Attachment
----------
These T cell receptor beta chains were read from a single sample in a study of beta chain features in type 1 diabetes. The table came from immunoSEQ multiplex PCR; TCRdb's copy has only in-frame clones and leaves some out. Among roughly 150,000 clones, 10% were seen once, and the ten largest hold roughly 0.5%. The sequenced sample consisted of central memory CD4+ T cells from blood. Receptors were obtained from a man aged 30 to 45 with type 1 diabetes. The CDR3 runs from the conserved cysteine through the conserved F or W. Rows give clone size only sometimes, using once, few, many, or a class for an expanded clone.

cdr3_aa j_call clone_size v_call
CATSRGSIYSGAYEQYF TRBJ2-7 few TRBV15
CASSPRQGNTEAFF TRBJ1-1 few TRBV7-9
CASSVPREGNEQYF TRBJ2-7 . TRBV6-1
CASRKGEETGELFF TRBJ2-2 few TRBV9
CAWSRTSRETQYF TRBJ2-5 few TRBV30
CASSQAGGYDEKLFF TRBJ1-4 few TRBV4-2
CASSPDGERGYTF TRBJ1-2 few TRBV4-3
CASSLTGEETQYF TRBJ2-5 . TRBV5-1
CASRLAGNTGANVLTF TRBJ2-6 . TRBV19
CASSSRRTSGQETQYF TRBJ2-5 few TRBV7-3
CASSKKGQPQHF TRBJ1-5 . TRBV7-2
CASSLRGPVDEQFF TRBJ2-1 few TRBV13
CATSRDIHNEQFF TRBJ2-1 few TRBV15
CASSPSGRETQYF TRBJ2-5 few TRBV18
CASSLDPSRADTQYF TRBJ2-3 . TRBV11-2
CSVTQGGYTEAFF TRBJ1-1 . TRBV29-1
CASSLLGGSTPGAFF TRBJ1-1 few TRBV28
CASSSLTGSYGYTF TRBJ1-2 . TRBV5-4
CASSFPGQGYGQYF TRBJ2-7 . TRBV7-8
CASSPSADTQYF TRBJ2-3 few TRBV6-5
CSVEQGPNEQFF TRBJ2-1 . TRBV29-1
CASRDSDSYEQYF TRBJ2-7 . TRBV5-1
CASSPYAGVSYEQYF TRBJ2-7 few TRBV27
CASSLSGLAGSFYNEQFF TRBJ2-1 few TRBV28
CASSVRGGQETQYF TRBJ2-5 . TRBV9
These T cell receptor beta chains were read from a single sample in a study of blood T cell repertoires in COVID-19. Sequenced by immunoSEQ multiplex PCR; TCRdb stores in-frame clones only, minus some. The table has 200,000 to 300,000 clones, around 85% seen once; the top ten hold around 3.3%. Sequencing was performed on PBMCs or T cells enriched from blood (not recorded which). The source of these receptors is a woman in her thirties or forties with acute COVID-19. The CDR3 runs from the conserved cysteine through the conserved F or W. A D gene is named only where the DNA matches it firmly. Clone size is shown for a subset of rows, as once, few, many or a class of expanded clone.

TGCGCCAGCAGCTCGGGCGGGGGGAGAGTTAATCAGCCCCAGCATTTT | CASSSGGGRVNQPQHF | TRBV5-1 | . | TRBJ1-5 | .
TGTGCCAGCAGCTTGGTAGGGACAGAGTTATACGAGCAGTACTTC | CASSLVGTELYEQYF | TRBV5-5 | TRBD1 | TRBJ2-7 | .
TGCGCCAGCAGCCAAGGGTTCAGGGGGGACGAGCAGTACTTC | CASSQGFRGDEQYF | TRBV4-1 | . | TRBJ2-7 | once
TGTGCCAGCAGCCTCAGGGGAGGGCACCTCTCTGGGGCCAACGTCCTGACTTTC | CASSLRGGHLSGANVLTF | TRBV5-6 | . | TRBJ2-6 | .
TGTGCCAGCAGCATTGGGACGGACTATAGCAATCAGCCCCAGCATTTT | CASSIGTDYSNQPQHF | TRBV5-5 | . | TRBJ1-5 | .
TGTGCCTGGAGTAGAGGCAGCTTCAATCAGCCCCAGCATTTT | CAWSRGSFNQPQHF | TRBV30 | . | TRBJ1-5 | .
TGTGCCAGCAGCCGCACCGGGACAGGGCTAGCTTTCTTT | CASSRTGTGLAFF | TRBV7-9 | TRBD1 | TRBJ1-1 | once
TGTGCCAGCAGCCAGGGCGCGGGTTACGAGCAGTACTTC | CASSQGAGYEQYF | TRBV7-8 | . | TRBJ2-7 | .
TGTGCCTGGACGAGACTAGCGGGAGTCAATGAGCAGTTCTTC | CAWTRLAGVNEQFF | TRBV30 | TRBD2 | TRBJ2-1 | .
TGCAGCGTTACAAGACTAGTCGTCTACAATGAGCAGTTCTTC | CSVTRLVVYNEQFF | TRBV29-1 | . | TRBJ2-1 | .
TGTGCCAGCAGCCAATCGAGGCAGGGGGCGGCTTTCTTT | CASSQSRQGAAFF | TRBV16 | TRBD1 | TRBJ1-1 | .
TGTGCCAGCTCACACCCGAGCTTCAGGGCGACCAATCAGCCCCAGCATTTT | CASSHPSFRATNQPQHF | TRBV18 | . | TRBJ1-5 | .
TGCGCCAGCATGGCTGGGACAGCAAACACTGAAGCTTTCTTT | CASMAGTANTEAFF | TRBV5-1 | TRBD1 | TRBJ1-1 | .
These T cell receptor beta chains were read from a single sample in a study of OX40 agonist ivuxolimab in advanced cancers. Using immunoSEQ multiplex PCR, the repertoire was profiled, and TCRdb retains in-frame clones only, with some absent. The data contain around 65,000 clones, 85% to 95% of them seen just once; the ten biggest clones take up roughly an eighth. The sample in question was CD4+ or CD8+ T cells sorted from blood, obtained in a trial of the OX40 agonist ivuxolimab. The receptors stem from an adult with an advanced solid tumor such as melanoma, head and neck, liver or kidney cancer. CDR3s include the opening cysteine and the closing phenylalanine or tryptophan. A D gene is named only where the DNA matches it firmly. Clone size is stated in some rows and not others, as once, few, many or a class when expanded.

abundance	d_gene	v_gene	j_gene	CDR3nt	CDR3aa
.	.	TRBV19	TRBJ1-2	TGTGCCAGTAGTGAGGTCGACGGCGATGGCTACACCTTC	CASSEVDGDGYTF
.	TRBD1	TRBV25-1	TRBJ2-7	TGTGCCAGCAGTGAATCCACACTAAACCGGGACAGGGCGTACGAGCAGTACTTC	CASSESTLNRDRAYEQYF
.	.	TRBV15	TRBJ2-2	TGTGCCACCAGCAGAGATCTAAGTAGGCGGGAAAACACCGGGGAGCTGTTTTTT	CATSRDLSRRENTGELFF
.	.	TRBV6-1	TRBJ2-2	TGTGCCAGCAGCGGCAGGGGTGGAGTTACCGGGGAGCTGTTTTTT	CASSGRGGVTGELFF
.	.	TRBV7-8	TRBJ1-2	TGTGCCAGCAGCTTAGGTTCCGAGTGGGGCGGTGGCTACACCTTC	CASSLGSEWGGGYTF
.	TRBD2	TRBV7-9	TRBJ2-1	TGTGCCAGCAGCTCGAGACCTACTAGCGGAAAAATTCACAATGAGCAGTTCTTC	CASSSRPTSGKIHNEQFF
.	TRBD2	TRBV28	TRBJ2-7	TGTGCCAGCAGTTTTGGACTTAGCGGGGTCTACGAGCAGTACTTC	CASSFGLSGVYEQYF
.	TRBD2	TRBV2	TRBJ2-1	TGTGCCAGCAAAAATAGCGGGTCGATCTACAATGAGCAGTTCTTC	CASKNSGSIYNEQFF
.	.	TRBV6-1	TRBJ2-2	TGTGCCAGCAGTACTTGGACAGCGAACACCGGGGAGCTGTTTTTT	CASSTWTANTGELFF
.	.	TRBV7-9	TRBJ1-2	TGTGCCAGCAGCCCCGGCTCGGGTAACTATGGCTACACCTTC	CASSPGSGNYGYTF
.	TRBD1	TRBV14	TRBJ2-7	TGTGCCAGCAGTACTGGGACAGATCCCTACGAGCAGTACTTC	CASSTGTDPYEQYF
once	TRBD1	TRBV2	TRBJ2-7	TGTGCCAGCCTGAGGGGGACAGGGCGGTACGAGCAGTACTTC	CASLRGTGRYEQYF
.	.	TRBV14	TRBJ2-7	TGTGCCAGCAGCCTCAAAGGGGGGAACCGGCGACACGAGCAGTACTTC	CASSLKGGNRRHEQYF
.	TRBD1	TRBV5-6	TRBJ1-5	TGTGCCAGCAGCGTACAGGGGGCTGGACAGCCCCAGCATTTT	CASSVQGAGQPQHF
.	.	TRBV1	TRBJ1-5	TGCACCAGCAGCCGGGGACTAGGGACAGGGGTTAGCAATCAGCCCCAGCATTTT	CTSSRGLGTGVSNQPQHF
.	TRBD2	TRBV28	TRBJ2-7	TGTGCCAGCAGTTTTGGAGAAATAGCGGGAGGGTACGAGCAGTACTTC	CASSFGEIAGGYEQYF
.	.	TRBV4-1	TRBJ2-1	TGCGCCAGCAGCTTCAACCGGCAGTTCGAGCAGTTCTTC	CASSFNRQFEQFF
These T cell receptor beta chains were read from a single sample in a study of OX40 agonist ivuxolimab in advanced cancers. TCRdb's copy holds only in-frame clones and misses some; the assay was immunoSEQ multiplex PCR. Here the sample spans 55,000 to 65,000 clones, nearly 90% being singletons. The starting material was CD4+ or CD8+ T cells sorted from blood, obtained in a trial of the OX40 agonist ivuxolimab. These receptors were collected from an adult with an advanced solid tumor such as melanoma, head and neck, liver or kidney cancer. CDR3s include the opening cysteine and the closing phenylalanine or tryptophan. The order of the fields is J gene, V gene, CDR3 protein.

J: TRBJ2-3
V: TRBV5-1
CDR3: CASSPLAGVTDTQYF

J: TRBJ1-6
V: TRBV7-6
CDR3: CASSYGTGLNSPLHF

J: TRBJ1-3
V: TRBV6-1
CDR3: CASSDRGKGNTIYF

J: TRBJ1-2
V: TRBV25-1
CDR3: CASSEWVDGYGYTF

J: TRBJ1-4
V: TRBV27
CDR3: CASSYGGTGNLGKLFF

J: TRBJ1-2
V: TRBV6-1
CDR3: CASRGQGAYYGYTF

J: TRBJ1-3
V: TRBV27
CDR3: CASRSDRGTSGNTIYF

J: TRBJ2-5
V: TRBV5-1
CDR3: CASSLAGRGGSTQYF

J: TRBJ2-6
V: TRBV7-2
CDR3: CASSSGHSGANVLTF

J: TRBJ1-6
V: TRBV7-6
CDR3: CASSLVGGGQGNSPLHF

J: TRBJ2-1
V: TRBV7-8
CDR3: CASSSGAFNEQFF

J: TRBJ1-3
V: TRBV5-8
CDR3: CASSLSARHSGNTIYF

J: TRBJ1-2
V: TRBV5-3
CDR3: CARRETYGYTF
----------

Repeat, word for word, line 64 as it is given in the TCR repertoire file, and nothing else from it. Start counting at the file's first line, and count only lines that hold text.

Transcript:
CDR3: CASSPLAGVTDTQYF